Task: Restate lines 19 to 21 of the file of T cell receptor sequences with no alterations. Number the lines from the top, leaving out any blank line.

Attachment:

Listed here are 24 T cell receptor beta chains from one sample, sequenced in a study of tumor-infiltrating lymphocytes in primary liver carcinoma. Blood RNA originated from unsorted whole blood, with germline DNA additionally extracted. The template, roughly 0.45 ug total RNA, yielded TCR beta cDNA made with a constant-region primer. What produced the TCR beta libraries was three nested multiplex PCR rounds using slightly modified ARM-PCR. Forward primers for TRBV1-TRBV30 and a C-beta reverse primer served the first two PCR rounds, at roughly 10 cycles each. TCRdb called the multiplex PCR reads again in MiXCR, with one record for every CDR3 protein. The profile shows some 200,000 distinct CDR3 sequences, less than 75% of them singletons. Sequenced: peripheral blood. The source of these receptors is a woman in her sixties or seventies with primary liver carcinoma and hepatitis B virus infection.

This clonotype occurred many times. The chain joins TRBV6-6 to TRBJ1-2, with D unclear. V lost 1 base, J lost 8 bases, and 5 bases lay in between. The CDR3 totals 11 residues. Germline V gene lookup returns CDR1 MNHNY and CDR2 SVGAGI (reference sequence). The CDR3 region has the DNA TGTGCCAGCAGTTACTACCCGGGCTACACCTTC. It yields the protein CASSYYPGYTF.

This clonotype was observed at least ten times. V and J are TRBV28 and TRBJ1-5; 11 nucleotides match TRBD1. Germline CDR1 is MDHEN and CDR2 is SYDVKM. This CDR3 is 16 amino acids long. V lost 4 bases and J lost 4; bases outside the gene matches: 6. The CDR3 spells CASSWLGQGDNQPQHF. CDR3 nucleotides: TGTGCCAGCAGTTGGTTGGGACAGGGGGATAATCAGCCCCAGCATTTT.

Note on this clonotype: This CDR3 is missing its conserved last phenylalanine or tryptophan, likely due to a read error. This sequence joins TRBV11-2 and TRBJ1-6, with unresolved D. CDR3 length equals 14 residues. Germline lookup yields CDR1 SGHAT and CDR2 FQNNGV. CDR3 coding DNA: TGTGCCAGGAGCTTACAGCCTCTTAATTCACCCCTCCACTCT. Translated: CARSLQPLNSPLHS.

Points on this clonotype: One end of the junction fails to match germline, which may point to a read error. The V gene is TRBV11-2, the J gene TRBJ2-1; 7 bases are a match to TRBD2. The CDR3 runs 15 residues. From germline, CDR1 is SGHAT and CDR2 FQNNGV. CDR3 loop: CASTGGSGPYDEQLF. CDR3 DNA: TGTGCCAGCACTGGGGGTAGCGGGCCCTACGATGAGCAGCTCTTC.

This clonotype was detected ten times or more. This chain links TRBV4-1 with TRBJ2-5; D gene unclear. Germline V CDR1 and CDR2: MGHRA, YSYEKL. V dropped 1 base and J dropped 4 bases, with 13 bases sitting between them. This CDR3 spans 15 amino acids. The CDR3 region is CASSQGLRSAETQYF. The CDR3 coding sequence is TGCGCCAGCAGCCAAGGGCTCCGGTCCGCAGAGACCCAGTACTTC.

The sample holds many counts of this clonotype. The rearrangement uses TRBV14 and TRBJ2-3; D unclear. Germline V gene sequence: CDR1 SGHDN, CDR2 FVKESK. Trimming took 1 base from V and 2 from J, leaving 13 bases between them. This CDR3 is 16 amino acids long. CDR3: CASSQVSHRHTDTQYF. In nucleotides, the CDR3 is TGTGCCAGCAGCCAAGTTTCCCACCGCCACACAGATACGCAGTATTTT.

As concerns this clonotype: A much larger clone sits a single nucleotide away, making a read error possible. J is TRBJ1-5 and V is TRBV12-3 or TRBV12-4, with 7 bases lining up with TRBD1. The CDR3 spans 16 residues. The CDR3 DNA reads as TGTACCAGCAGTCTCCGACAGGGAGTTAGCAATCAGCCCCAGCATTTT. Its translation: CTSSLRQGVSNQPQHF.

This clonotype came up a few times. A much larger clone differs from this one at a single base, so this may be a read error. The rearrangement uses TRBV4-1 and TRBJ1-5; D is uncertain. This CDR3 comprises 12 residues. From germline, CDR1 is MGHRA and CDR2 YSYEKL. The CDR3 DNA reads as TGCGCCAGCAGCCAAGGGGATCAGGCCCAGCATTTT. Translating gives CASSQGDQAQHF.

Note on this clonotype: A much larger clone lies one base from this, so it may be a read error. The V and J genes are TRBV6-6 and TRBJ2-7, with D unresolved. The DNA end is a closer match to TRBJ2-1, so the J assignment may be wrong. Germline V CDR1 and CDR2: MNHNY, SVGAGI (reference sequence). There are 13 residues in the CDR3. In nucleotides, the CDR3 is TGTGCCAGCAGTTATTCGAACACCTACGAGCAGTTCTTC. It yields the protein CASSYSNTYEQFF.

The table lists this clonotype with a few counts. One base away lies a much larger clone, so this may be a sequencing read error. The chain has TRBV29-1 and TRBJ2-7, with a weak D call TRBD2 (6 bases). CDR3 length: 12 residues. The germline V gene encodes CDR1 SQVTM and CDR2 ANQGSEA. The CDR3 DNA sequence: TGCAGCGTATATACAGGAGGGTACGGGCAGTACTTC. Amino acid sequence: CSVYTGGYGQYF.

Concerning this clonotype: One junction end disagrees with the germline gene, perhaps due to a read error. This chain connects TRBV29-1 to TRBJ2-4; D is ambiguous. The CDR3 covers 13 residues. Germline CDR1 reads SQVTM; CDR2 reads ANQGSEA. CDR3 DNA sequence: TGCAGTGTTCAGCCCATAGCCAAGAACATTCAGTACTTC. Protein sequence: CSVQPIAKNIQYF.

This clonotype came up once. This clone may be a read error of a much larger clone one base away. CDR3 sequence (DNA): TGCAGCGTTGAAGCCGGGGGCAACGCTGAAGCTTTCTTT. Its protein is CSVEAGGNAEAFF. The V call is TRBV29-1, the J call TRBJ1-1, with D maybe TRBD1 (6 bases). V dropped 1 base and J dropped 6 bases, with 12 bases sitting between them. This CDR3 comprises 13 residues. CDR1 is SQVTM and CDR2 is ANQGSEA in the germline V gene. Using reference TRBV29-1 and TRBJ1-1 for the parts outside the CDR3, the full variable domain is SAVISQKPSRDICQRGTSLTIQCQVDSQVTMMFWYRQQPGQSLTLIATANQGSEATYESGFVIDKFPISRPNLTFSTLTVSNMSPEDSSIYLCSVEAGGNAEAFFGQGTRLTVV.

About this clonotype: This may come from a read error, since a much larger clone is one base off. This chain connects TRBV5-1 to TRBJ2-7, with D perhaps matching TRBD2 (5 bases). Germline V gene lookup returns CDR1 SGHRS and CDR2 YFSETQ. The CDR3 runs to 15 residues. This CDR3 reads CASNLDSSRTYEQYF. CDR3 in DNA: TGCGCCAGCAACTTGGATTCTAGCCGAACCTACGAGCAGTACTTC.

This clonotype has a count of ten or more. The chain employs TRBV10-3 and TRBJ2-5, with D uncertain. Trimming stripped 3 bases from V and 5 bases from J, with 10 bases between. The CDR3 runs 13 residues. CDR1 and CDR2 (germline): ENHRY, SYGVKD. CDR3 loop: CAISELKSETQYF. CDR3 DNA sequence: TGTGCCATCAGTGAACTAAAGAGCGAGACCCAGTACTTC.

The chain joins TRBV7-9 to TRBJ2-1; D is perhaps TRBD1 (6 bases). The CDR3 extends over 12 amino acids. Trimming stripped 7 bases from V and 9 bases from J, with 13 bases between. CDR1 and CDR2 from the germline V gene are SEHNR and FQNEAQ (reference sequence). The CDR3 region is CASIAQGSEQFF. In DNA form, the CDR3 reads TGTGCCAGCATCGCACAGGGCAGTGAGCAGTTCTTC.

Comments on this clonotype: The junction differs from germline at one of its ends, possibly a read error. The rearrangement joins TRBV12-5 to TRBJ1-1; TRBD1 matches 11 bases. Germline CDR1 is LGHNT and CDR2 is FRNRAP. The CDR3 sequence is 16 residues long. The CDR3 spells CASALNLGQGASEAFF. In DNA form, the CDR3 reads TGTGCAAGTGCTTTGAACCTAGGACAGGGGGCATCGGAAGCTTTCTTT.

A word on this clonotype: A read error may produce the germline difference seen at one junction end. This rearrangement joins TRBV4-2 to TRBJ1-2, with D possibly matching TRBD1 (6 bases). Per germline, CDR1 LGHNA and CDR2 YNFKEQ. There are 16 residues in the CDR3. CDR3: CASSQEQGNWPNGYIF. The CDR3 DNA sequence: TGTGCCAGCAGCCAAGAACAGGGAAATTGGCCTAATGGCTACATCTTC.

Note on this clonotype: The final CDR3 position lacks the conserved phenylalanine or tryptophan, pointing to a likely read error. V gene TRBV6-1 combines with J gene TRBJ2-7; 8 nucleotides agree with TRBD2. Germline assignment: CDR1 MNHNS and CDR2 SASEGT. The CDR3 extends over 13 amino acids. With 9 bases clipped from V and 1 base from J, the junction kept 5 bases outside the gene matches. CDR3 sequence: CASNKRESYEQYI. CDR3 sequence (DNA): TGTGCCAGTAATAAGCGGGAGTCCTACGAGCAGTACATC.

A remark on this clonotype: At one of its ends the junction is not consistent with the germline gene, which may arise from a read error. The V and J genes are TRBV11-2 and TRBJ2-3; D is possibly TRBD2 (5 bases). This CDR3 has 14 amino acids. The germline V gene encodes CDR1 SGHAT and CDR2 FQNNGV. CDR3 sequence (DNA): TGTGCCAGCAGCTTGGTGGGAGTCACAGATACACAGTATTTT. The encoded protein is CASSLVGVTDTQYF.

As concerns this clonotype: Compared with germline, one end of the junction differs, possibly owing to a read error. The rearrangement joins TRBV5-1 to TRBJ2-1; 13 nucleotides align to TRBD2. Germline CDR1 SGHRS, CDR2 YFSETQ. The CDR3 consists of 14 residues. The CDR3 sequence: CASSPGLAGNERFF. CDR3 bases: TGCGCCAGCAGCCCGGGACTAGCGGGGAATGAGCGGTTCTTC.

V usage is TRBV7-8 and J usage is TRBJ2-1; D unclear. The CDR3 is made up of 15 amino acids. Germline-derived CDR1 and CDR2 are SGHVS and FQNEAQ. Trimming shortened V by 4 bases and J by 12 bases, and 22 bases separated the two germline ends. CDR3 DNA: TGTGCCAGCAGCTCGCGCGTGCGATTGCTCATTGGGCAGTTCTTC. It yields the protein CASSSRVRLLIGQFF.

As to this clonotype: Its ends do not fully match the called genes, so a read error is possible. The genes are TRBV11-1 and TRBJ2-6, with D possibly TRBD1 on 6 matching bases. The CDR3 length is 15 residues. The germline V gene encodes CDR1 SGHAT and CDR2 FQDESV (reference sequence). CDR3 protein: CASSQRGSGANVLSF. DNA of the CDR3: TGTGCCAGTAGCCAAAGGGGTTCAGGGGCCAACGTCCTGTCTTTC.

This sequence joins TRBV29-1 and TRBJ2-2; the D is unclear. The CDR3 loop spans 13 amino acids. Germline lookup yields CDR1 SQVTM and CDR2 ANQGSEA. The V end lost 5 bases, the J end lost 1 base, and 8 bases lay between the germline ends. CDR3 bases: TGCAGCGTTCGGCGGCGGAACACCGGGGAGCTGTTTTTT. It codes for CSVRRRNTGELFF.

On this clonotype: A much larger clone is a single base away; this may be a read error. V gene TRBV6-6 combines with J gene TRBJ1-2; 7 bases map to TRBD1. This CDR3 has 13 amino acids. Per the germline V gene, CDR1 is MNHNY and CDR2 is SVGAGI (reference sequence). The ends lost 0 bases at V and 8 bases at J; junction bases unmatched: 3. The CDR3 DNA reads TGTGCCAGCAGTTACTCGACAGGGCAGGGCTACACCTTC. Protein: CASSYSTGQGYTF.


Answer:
Note on this clonotype: The final CDR3 position lacks the conserved phenylalanine or tryptophan, pointing to a likely read error. V gene TRBV6-1 combines with J gene TRBJ2-7; 8 nucleotides agree with TRBD2. Germline assignment: CDR1 MNHNS and CDR2 SASEGT. The CDR3 extends over 13 amino acids. With 9 bases clipped from V and 1 base from J, the junction kept 5 bases outside the gene matches. CDR3 sequence: CASNKRESYEQYI. CDR3 sequence (DNA): TGTGCCAGTAATAAGCGGGAGTCCTACGAGCAGTACATC.

A remark on this clonotype: At one of its ends the junction is not consistent with the germline gene, which may arise from a read error. The V and J genes are TRBV11-2 and TRBJ2-3; D is possibly TRBD2 (5 bases). This CDR3 has 14 amino acids. The germline V gene encodes CDR1 SGHAT and CDR2 FQNNGV. CDR3 sequence (DNA): TGTGCCAGCAGCTTGGTGGGAGTCACAGATACACAGTATTTT. The encoded protein is CASSLVGVTDTQYF.

As concerns this clonotype: Compared with germline, one end of the junction differs, possibly owing to a read error. The rearrangement joins TRBV5-1 to TRBJ2-1; 13 nucleotides align to TRBD2. Germline CDR1 SGHRS, CDR2 YFSETQ. The CDR3 consists of 14 residues. The CDR3 sequence: CASSPGLAGNERFF. CDR3 bases: TGCGCCAGCAGCCCGGGACTAGCGGGGAATGAGCGGTTCTTC.